Here's the schedule for our 2018 conference programme.
Answers to questions like why nobody writes about your game and why nobody can find it. Real world examples of the horror and how developers are working to overcome it.
With so many games releasing across every possible platform, the vast majority of titles are now sent out to their immediate deaths. Only the top 0.1% of games now make any real money -- so what can you do to grasp for one of those top slots? In this talk, Mike Rose from publishing label No More Robots explains what you can do to raise your chances of success in this scary market.
Why do some games win awards and others don't? After entering the industry just 2 years ago our game Blockships has won 6 awards and 6 nominations. We've taken it to over 20 events, expos, and conferences along the way, appeared in the PAX10, on Ginx TV, and the front page of Twitch. Were we just lucky? No, then, are we simply amazing? No, and in this talk I will discuss how we won these awards, and our strategy for getting them. What we did right, what went wrong, and how you can use what we learned to improve your ability to gain awards and how to make the most of them when you win!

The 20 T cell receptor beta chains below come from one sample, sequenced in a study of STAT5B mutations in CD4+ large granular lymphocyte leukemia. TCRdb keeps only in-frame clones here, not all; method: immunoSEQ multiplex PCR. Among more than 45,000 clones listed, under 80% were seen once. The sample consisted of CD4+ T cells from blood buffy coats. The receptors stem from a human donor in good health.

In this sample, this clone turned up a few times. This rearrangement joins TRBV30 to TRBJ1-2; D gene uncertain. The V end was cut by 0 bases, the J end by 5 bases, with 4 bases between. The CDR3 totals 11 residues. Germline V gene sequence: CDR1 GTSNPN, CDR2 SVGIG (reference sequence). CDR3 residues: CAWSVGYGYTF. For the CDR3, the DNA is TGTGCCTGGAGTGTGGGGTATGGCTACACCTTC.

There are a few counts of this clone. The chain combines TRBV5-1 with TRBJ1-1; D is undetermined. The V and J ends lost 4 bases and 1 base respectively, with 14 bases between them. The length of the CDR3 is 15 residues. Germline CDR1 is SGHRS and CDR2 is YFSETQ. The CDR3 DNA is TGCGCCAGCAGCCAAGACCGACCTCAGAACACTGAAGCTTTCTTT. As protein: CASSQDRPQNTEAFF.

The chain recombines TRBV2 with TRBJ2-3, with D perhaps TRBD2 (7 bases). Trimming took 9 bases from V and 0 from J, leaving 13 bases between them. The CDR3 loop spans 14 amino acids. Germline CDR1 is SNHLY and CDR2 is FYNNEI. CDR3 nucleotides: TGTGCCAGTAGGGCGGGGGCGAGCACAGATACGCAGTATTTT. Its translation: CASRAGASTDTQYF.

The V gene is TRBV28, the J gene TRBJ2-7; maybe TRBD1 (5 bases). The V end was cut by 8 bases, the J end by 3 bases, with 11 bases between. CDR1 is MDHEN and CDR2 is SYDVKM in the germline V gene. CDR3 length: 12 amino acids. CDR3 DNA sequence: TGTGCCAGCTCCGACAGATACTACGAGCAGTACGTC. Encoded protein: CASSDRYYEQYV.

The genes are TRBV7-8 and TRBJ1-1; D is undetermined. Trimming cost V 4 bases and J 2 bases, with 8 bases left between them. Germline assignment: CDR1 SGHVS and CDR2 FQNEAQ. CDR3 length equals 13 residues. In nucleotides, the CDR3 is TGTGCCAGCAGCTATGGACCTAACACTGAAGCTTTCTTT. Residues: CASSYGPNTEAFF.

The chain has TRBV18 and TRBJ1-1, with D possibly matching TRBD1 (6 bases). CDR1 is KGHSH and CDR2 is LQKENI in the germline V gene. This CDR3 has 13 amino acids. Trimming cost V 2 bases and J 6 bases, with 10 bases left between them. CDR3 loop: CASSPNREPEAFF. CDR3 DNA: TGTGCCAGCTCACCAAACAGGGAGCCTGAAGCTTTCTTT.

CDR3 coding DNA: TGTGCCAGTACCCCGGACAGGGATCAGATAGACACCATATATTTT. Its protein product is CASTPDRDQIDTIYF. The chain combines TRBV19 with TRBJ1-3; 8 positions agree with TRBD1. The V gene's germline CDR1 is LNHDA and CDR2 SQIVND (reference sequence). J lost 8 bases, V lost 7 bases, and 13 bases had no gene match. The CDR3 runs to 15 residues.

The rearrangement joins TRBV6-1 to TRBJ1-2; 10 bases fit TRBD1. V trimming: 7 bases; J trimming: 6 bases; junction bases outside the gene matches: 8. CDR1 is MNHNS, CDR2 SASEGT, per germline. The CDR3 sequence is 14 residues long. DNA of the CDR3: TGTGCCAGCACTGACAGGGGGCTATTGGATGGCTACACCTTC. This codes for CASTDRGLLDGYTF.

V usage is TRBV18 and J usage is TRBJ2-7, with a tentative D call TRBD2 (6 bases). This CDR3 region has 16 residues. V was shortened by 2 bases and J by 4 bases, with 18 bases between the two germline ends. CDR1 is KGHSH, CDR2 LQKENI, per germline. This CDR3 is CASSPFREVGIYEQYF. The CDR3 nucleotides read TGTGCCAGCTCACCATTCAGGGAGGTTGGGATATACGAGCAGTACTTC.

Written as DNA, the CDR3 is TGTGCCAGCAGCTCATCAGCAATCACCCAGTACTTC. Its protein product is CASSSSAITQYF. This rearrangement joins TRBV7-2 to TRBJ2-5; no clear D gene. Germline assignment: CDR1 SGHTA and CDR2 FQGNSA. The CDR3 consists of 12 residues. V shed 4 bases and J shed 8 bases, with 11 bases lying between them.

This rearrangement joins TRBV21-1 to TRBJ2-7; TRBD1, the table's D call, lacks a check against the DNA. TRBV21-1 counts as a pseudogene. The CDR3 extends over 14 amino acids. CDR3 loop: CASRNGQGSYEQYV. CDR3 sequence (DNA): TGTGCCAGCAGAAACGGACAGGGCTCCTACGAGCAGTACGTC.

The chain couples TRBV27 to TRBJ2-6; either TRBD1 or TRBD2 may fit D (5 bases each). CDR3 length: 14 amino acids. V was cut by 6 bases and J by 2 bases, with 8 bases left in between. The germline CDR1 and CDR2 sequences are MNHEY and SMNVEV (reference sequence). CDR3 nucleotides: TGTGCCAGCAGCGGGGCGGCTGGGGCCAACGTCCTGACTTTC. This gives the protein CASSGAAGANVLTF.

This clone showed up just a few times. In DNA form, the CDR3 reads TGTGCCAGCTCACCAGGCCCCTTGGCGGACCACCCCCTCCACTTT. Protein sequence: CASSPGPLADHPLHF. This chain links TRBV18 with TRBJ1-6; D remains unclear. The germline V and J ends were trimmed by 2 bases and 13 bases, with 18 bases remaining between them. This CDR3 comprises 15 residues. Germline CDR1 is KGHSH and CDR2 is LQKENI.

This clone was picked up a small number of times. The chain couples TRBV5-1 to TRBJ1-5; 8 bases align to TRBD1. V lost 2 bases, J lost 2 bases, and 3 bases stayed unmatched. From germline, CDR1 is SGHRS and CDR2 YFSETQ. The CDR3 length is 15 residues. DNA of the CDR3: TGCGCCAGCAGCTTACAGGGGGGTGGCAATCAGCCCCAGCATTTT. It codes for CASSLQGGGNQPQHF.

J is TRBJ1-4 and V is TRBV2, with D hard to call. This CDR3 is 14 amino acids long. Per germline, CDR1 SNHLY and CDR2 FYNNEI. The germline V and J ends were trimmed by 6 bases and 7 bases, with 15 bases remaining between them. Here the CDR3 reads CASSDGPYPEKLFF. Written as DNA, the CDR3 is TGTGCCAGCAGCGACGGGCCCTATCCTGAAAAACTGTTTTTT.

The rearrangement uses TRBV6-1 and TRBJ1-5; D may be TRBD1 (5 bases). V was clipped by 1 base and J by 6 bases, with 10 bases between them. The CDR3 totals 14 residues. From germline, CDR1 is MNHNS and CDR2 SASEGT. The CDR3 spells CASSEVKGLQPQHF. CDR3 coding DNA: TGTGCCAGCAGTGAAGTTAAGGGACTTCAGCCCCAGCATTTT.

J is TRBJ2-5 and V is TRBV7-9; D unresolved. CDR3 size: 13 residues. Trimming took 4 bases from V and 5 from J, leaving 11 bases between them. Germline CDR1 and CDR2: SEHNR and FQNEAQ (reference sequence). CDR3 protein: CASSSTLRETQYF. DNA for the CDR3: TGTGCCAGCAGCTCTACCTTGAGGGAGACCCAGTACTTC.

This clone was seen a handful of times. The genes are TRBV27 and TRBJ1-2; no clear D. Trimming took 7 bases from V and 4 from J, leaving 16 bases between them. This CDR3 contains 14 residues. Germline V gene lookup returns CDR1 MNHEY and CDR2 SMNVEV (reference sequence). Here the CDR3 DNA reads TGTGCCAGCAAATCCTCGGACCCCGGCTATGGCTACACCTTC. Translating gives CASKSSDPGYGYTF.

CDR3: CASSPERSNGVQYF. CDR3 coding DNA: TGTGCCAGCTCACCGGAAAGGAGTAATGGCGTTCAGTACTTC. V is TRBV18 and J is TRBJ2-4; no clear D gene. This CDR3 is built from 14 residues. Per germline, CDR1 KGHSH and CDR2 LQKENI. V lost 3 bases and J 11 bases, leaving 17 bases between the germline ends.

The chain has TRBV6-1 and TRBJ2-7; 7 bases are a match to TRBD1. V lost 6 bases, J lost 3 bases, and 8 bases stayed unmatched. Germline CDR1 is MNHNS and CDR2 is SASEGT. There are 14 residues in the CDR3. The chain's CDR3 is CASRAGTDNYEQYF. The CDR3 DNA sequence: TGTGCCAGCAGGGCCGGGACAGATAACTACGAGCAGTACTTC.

How do you build an audience around your game even before it’s released? How do you turn loyal fans into brand advocates who celebrate and promote your game for you? We look at case studies from the world of TV and big brands and explore how a revolution in social media data and advertising can be harnessed to take on the big publishers and win.